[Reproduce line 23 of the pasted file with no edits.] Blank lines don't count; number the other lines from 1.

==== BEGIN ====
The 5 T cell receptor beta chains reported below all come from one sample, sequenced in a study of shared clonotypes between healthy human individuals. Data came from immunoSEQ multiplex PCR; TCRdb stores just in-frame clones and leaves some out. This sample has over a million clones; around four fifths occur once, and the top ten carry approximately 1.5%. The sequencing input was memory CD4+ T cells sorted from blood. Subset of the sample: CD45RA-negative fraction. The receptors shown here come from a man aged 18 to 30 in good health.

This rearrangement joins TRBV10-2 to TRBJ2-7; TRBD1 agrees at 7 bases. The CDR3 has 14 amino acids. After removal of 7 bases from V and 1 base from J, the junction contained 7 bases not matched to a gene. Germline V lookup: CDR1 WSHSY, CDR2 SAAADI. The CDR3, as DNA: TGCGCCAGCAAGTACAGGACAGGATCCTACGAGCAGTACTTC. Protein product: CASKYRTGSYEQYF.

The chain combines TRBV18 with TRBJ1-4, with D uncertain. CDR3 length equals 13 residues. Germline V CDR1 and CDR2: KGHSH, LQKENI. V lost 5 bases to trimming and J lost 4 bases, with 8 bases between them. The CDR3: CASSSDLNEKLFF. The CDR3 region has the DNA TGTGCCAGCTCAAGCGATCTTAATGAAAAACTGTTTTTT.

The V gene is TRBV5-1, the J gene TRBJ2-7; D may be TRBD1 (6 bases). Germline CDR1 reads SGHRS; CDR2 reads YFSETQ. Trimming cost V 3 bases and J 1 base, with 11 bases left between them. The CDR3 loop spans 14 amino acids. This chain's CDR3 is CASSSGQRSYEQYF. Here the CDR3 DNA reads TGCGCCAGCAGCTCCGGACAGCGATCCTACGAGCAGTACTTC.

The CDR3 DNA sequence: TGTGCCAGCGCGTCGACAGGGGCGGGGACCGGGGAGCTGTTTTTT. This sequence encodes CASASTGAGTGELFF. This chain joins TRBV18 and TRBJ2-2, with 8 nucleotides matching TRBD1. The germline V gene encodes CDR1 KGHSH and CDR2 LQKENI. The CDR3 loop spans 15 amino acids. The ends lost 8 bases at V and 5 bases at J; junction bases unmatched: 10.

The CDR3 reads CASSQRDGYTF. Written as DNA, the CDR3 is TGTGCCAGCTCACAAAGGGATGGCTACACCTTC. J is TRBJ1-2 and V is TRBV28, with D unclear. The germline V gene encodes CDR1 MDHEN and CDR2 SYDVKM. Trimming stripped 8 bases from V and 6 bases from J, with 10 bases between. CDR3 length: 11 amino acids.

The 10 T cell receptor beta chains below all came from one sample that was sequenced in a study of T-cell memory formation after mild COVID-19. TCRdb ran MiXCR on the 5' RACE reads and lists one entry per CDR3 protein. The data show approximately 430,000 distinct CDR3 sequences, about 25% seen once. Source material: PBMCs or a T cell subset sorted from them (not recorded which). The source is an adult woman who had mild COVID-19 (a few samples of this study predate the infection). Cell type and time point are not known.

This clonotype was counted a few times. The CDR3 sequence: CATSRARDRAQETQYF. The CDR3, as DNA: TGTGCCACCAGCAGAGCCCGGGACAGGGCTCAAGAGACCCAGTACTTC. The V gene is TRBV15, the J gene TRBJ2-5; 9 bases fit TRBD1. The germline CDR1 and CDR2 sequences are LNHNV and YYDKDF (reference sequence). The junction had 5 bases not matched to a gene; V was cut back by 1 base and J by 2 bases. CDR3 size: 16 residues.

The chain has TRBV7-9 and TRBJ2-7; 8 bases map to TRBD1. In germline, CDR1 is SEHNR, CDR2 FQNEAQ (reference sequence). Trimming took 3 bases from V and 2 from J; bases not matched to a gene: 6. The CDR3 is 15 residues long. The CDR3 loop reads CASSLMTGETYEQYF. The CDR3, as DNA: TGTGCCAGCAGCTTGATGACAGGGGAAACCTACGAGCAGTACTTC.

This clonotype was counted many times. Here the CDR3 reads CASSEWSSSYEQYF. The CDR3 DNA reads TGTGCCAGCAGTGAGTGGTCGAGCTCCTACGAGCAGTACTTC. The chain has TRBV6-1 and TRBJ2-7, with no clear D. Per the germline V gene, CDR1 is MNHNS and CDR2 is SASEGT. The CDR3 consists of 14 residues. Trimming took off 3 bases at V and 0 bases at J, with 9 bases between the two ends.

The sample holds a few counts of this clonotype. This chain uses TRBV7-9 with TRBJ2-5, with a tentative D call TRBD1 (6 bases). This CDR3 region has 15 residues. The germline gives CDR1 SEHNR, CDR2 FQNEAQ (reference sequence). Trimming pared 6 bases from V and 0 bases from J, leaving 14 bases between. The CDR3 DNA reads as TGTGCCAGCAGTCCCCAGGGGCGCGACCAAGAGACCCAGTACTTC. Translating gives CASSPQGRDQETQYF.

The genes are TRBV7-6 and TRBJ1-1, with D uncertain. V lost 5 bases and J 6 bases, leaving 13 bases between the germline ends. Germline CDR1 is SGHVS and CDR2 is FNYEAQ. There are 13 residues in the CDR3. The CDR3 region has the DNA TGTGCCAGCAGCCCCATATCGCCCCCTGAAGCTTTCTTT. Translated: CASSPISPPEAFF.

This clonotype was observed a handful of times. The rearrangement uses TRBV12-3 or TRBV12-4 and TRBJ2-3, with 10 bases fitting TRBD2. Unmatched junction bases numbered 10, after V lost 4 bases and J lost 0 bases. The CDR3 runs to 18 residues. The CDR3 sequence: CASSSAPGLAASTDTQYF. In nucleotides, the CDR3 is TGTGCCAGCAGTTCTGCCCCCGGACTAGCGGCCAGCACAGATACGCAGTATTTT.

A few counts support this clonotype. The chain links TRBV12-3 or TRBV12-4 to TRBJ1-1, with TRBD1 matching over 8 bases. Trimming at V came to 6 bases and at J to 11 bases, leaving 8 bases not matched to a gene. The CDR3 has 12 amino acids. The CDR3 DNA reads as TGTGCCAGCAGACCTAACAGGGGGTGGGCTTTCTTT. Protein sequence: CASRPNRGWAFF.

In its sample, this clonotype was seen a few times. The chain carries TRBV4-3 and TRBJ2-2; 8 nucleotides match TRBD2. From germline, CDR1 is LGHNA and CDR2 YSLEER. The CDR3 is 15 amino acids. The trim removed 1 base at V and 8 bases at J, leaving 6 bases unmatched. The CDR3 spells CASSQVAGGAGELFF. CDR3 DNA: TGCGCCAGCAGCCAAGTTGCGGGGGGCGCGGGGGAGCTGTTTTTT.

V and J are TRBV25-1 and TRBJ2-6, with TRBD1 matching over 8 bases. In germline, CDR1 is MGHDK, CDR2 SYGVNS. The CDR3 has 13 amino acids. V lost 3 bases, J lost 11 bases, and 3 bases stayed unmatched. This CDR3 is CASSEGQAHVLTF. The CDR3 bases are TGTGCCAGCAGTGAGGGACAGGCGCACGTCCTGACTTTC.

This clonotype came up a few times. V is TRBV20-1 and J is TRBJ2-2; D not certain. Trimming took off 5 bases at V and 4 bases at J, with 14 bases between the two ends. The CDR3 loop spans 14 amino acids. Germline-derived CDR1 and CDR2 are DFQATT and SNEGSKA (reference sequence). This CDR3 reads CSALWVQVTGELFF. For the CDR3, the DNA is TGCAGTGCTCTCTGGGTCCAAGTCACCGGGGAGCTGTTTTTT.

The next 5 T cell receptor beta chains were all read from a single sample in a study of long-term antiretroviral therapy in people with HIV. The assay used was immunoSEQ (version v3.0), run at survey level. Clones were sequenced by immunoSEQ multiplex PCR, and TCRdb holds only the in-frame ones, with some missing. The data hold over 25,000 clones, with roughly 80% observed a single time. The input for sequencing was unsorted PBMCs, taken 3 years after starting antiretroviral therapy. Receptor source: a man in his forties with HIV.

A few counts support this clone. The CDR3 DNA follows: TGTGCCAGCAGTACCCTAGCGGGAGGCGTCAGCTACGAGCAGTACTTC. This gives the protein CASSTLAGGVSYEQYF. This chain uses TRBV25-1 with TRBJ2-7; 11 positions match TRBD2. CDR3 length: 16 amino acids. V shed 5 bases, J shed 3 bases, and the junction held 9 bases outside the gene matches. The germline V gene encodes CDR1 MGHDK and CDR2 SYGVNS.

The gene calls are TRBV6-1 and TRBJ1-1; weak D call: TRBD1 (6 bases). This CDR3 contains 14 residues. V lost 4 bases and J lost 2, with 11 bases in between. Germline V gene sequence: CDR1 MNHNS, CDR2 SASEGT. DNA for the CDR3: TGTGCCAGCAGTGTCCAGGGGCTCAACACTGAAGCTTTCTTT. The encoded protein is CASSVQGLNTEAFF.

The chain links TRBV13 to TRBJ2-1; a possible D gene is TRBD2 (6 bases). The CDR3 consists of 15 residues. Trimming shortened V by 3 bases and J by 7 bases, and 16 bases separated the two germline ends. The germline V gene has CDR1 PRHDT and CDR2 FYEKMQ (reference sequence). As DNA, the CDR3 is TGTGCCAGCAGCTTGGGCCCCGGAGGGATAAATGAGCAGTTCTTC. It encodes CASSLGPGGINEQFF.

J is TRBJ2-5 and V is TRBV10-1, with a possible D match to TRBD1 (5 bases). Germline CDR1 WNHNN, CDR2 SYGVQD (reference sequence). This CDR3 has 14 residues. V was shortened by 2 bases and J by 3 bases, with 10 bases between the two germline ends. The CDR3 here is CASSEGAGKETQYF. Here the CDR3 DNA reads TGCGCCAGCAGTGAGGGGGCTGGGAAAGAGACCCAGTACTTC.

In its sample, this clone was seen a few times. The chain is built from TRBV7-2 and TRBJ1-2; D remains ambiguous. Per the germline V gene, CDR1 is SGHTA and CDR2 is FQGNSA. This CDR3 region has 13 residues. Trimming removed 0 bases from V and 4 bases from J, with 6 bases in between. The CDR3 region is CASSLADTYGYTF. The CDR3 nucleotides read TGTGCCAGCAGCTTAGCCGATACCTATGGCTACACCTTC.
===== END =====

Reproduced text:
In its sample, this clone was seen a few times. The chain is built from TRBV7-2 and TRBJ1-2; D remains ambiguous. Per the germline V gene, CDR1 is SGHTA and CDR2 is FQGNSA. This CDR3 region has 13 residues. Trimming removed 0 bases from V and 4 bases from J, with 6 bases in between. The CDR3 region is CASSLADTYGYTF. The CDR3 nucleotides read TGTGCCAGCAGCTTAGCCGATACCTATGGCTACACCTTC.